Not this again. Polaris Industries' (NYSE:PII) has issued yet another recall, but this time, the problematic vehicles are its vaunted Indian Motorcycles.

Although still a relatively small component of the powersports vehicle maker's overall business, its motorcycle segment has been the one driving results over the past few years, and in 2016, it was the one carrying the weight of the company in the wake of recalls of its powersports vehicles. Indian was the primary reason Polaris was able to hold up. With this safety recall, Polaris could be headed for a crash.

Image source: Indian Motorcycle.

Up in smoke

Over the past year Polaris Industries stock has essentially traded sideways. Multiple vehicle recalls have increased its costs, lowered sales, and likely damaged the company's reputation. Recalling its Indian bikes isn't going to help.

According to Polaris, nearly 24,000 Indian motorcycles ranging from its Chief Classic, Chief Dark Horse, Vintage, and Chieftan to the Chieftan Dark Horse, Roadmaster, and even its latest Springfield model, are being recalled due to a potential fuel leak. On bikes manufactured between April 2013 and July 2016, the fuel rail can come in contact with other bike parts in a way that can cause a leak, and could start a fire. Although no injuries have been reported, the bike maker is recalling the motorcycles in conjunction with the National Highway Traffic Safety Administration, and will make repairs free of charge.

This is the same type of problem that's been plaguing Polaris Industries vehicles for more than a year, beginning with its popular RZR side-by-side, a literally trailblazing ATV that has dominated the market since it was first introduced. That model is now being dragged down by repeated recalls due to fire risks, or as Polaris terms them, "thermal hazards."

So too with its Ranger ATVs, and more recently, its three-wheeled Slingshot motorcycle. Both of those vehicles had fire hazard-related recalls. And Indian bikes have endured several recalls since the brand was resurrected out of bankruptcy a few years ago. The most recent previous problem came to light  this past summer, when some 18,000 motorcycles were recalled to repair a different fire hazard -- an ignition issue in which unburnt fuel might pass through the exhaust system during a misfire, causing exhaust temperatures to rise, and potentially causing the bike to catch fire. Ultimately, tens of thousands of Polaris vehicles have been recalled just this year alone.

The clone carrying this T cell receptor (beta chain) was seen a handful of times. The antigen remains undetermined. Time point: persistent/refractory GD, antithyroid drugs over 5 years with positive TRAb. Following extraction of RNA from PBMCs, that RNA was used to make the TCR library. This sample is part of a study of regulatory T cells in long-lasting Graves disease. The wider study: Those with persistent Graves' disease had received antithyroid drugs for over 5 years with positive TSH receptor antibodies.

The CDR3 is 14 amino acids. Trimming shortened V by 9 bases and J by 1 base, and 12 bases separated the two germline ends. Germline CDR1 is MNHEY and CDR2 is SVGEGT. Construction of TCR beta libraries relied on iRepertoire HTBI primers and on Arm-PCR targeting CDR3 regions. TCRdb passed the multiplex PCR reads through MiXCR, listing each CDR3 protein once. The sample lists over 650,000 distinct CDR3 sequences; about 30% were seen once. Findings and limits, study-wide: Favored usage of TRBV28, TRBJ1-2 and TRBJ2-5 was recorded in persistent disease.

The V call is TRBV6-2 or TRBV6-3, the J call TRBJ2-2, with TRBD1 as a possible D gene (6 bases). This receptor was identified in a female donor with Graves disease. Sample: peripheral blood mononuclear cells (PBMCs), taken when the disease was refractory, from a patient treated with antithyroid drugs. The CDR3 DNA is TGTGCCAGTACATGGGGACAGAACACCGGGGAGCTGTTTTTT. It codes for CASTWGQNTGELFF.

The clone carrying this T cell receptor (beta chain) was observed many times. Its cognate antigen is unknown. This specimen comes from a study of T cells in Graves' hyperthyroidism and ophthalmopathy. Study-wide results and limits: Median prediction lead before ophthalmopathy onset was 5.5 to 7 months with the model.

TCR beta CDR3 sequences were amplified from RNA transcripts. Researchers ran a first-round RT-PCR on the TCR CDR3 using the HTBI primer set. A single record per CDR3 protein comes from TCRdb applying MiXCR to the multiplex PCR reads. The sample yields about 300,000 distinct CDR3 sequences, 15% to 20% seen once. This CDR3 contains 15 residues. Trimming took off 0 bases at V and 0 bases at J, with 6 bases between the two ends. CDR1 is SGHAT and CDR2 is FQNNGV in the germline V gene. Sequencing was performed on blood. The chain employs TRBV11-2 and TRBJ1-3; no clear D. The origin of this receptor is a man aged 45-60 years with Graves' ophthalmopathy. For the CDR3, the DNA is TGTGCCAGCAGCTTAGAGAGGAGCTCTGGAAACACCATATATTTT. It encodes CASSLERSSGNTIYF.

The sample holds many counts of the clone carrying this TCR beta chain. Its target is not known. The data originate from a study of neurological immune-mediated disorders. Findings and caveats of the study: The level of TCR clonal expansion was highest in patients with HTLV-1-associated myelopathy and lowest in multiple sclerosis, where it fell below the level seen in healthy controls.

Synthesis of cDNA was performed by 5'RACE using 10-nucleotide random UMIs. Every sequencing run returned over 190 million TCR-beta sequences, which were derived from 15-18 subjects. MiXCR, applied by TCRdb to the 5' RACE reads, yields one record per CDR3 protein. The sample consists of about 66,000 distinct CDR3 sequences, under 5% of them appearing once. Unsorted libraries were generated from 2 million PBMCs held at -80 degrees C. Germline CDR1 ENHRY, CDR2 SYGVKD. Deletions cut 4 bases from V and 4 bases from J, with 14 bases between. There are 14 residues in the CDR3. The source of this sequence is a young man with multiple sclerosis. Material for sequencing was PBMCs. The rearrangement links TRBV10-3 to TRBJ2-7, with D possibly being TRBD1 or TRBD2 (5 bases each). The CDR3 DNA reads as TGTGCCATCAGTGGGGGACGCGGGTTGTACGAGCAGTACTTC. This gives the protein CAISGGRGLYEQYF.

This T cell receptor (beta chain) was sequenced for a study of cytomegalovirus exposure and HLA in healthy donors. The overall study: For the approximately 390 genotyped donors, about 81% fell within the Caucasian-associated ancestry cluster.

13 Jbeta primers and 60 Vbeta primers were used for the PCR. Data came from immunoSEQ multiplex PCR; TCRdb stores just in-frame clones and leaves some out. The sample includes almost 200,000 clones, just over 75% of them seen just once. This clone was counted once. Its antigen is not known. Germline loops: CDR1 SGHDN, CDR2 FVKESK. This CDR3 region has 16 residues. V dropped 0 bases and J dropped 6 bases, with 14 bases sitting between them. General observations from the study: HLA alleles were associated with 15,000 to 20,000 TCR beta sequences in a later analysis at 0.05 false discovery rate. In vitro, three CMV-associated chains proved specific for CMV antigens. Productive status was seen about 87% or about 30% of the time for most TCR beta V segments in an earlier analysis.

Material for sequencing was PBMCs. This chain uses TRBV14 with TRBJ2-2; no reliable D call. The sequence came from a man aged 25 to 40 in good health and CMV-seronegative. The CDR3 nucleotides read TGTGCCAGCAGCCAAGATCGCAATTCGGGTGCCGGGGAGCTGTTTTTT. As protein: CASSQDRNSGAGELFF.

Image source: Polaris Industries.

Hard to recall a time when before recalls were common

Vehicle manufacturers, whether motorcycle or automobile, now routinely recall their vehicle. It's expected that manufacturers are going to exercise an abundance of caution when it comes to a suspected defect that could lead to injures or deaths, if only to protect themselves from potential lawsuits.

General Motors (NYSE:GM), for example, is facing numerous suits, amounting to an estimated $10 billion, relating to a faulty ignition switch affecting some 2.6 million vehicles -- a defect it allegedly knew about for years, but did nothing to fix until injuries and deaths started to mount.

In the case of the defects that led to Polaris Industries' recalls, they have fortunately caused only one death, when a RZR rider crashed and a fire ensued. Subsequent recalls were initiated at least in part to avoid further injuries and deaths, which is to the powersports vehicle maker's credit. Yet the fact it continues to issue recalls for similar defects across virtually all its product lines suggests something troubling at work within the manufacturer.

Flash fire

Polaris previously indicated it had the problems in hand, and that a fix was in the works, only to see new problems appear. It's all taking a toll on its financials; third-quarter revenues fell 19% and profits plunged 80%. Fortunately, this is the slow season for motorcycle sales, but it does the brand no favors when owners have to bring their bikes back to the dealer repeatedly to fix manufacturing defects, even free of charge.

Polaris Industries needs to get its manufacturing problems resolved once and for all, and soon. Otherwise, the gains and goodwill it has accrued over the past few years will go up in smoke.